10. As an inveterate collector and reader of photographic history books in the English language I would have to say that there are very few that cover in one volume the huge range of makes, models and designs that you will come across. As far as I am aware the perfectly accurate source has not yet been written so my advice is to get a good general introduction and then delve deeper in those areas of particular interest.
    Of the general overviews I think Matanle is still to be highly recommended as a starting point because his books convey his enthusiasm and are highly readable. For all its excellent qualities as a reference source, McKeowns is not to my mind the most gripping of reads.
    The titles I go back to most frequently are:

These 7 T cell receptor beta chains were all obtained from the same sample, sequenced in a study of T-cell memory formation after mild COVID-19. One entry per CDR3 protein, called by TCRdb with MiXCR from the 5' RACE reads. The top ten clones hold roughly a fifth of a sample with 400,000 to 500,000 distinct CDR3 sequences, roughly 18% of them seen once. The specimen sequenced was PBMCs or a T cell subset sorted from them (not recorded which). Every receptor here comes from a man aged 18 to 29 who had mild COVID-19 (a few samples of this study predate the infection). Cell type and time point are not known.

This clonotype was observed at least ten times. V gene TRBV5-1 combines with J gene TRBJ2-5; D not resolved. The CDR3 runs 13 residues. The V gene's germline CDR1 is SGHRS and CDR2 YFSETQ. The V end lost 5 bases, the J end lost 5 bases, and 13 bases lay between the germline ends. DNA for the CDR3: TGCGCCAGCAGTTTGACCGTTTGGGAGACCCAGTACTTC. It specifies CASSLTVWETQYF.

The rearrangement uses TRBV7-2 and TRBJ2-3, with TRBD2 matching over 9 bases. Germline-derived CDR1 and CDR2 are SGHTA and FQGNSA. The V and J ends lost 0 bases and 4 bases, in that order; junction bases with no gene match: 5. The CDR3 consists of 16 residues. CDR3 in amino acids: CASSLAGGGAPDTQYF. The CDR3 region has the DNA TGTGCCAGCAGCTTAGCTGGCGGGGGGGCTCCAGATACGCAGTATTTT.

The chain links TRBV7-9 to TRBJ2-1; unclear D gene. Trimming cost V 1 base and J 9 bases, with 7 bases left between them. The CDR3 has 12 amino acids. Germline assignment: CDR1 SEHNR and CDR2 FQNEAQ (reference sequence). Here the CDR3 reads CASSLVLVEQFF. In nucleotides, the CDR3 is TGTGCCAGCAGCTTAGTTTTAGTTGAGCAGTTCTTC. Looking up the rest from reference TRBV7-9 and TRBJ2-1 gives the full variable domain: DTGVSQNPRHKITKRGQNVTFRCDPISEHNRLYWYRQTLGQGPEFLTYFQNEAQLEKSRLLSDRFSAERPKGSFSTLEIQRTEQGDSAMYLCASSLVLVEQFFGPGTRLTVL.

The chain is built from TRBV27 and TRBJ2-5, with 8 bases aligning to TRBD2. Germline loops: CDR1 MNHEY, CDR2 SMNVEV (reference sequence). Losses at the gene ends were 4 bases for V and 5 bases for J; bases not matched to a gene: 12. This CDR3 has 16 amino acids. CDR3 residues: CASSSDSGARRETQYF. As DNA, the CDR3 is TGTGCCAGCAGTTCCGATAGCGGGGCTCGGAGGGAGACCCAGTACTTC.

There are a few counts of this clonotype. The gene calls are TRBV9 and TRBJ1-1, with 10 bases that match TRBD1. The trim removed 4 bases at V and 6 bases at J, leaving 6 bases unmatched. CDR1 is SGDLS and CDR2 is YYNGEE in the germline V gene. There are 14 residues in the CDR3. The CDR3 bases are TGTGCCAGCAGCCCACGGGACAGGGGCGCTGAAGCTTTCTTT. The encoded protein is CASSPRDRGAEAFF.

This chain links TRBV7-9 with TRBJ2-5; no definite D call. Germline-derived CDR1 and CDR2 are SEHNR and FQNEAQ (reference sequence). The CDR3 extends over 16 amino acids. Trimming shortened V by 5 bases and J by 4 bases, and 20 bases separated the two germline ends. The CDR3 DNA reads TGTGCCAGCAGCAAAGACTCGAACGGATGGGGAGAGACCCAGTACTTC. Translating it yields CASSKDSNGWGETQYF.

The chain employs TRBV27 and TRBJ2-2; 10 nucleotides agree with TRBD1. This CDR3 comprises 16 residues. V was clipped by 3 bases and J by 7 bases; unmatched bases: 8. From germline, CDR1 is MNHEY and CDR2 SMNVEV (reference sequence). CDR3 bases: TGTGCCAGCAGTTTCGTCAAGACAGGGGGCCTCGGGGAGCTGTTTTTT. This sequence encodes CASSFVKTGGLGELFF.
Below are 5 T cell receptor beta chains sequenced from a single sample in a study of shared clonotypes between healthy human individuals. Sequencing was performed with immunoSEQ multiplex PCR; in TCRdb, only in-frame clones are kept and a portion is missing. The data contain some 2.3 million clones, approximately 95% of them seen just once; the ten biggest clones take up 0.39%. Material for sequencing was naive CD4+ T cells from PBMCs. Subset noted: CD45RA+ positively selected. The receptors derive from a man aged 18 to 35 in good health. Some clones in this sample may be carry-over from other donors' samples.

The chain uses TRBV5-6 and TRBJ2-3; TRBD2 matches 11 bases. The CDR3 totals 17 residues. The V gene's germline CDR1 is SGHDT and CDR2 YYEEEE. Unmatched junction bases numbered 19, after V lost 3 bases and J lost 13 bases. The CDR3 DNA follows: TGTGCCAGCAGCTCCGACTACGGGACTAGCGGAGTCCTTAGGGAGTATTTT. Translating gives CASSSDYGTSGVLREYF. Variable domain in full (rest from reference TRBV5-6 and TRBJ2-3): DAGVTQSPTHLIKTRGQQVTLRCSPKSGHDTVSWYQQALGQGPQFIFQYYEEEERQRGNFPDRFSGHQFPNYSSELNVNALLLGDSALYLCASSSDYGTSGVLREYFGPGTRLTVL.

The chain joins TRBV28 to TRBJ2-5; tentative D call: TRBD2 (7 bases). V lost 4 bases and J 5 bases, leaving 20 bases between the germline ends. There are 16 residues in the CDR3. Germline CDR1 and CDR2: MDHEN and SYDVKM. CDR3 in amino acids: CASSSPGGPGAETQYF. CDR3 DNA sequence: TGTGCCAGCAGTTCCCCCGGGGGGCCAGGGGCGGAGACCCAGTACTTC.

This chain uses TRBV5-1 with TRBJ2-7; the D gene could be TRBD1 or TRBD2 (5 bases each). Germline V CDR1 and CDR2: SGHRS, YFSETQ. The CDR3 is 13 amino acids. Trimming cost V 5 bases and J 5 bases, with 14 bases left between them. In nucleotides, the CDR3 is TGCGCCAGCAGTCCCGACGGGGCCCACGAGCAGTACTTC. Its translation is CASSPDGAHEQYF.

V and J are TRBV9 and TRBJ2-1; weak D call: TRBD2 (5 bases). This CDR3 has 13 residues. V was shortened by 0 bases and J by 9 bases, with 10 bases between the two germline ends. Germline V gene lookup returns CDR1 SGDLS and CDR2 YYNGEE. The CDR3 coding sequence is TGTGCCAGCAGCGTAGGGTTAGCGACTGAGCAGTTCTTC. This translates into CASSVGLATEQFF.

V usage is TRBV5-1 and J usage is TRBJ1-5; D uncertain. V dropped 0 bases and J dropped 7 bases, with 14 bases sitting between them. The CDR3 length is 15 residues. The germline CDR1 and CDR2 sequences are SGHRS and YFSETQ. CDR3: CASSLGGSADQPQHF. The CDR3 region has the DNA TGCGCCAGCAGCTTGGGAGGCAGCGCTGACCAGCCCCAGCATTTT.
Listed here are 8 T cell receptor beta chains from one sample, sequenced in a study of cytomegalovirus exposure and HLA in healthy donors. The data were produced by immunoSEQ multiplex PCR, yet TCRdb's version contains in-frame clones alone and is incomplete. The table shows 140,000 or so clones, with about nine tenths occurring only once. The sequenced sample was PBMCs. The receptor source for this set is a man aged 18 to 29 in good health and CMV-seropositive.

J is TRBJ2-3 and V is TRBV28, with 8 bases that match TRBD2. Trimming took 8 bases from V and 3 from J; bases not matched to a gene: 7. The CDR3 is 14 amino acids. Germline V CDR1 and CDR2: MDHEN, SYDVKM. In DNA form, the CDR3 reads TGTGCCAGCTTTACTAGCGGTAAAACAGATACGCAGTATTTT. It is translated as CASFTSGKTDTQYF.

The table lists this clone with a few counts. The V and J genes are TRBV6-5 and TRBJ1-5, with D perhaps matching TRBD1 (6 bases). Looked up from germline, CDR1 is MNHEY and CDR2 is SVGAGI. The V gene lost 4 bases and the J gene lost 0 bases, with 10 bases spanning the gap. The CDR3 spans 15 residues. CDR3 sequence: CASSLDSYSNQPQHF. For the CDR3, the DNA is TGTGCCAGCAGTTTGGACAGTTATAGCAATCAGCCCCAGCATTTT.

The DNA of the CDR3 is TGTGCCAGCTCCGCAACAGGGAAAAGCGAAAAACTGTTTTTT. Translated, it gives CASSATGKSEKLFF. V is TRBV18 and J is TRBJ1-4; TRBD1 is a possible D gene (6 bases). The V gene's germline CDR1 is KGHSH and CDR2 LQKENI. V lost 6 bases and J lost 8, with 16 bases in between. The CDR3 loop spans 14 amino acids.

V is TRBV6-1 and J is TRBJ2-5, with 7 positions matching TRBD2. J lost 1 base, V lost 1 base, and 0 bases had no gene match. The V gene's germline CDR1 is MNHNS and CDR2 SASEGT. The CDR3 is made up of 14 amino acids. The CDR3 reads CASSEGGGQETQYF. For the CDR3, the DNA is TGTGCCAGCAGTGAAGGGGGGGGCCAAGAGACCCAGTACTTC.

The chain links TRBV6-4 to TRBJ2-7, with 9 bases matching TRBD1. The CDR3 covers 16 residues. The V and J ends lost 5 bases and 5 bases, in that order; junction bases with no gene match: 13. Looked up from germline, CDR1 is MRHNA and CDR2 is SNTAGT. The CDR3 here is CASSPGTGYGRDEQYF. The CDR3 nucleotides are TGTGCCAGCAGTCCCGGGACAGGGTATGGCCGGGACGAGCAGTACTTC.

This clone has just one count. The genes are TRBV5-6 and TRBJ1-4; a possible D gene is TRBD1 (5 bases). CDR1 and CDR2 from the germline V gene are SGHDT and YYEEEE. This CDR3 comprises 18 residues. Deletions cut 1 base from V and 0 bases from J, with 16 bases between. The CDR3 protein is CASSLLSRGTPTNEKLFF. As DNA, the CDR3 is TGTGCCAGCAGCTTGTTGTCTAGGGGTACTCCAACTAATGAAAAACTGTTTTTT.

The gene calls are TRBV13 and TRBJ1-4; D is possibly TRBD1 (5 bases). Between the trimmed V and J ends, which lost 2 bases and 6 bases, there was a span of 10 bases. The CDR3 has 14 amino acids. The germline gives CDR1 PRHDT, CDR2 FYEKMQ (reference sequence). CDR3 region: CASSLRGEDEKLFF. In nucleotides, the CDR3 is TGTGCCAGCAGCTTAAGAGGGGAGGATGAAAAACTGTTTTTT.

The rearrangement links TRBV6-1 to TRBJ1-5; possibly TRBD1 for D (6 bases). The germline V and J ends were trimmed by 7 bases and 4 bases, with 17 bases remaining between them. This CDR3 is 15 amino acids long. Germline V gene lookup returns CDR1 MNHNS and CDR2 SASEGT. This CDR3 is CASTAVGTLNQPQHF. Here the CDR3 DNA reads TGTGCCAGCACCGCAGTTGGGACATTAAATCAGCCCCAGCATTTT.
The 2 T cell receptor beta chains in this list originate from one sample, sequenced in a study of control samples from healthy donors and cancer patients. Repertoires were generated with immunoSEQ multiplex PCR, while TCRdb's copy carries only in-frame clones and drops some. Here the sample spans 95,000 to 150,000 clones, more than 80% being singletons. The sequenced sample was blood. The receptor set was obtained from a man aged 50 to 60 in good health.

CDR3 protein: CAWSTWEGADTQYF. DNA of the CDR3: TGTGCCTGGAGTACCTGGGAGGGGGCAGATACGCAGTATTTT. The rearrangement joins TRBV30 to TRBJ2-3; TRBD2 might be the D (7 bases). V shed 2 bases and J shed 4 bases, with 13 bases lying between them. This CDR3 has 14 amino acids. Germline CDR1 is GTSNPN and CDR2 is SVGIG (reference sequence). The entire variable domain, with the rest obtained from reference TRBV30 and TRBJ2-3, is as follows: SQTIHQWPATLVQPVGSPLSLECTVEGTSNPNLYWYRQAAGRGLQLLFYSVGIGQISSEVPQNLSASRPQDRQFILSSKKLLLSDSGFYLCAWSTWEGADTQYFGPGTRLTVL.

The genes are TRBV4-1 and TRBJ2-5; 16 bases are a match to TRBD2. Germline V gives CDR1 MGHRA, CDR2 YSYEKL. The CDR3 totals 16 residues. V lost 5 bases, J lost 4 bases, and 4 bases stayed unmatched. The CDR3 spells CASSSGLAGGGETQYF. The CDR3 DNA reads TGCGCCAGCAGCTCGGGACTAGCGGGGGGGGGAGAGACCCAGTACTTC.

• "Cameras, From Daguerrotypes to Instant Pictures" by Brian Coe. A very informative source on the workings of many of the more obscure earlier cameras and shutters.
    • "An Age of Cameras" by Edward Holmes, a superb and highly readable exposition of the early brass and mahogany cameras and early SLR cameras
    • "A History of the 35mm Still Camera" by Roger Hicks covers the period 1912 to 1967 from a very practical standpoint.
    • Also for a lot of information in two very slim volumes the two Robert White books: "Discovering Old Cameras" and "Discovering Cameras 1945-1965" are sufficiently small to fit a pocket. Handy when you want a memory jogger to take to a camera fair or fleamarket but don't want to fit two wheels to your copy of McKeowns!!
     
  11. Re Matanle and his acknowledgment: